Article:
I can't remember the last time that I printed or developed any photos. Most of us have adopted uploading rather than printing but our picture frames, cork boards and wallets have suffered a great loss.
Eastman Kodak Company (NYSE: EK) announced Thursday that next week it will offer free printing of Facebook photos from October 17 through October 23. The Rochester, NY-based printing company is making efforts to remind the digital community the value of a picture in hand rather than a million on the hard drive.
"Kodak is dedicated to providing customers unique solutions to help create and share their memories," said Larry Trevarthen, vice president of worldwide marketing for Kodak's Retail Systems Solutions, in a statement. "There are billions of photos stored on Facebook and there is a strong desire to convert these photos into personalized memories. Through our free prints week, we are providing customers an easy and convenient solution to free their Facebook photos at no cost by visiting one of our exceptional retail partners."
The free prints are offered via coupon on the Kodak fan page, which has more than 173,000 Facebook users 'liking' it. Once you 'like' the page, you can print the coupon and take it to any of the retailers in your area to print up to 20 4x6" prints.
Kiosks are found nationally at companies such as CVS, Ritz Cameras, Albertsons and Lewis Drugs. Kodak offers a kiosks locator on its website. Each Kiosk will allow you to log into Facebook and print any pictures within your albums.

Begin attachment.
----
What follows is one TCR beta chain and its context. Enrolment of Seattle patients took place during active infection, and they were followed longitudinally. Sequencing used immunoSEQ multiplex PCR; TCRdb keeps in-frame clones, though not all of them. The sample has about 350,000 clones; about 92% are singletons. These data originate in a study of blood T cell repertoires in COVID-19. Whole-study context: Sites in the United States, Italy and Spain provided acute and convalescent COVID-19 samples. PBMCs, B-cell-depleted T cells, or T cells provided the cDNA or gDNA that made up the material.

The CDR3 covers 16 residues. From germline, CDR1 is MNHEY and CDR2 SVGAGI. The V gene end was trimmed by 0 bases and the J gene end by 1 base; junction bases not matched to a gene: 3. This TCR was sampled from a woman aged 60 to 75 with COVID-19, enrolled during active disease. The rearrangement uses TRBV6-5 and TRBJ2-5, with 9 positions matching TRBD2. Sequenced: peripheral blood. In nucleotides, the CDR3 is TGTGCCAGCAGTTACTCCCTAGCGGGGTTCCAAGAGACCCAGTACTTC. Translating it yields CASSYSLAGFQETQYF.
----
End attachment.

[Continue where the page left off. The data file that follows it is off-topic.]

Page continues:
The company has also announced a partnership with the photoblogging site Tumblr to host a social photo contest called My Parents Were Awesome with the aim to get vintage pictures of their parents when they were young. Each of these efforts are a clear move to inject nostalgia back into the picture-snapping culture that often has little thought or care behind it.
The 131-year-old company, has held on for dear life as film photography has all but become extinct and digital printing has moved from the corner drugstore to the home computer station. Recently the company has had to quell rumors that it is filing for bankruptcy as its stock hovers in the single digits (today it opened at 1.28) and it slashed its global employees from more down to less than 20,000 in the last handful of years. Kodak has had to slim its ranks over the last two decades -- dropping their global presence over the years by more 100,000.
While this free encouragement to press 'print' rather than 'next pic' may remind people the value of a physical photo, a greater result from this promotion will be an undoubted swell in the number of Facebook users that will become members of Kodak's fan page and, thus, receive any number of updates and further offers directly from the printing company.
Rather than paying for advertisers to find young people, Facebook fan pages have become the new free platform to market directly to a captive audience and has proved useful for companies that want immediate feedback about product and services they are rolling out.
Now the challenge rests with users that have to wade through hundreds, if not thousands of pictures, to pick out 20 that they would like to get prints of -- and then we have to go and buy frames and albums.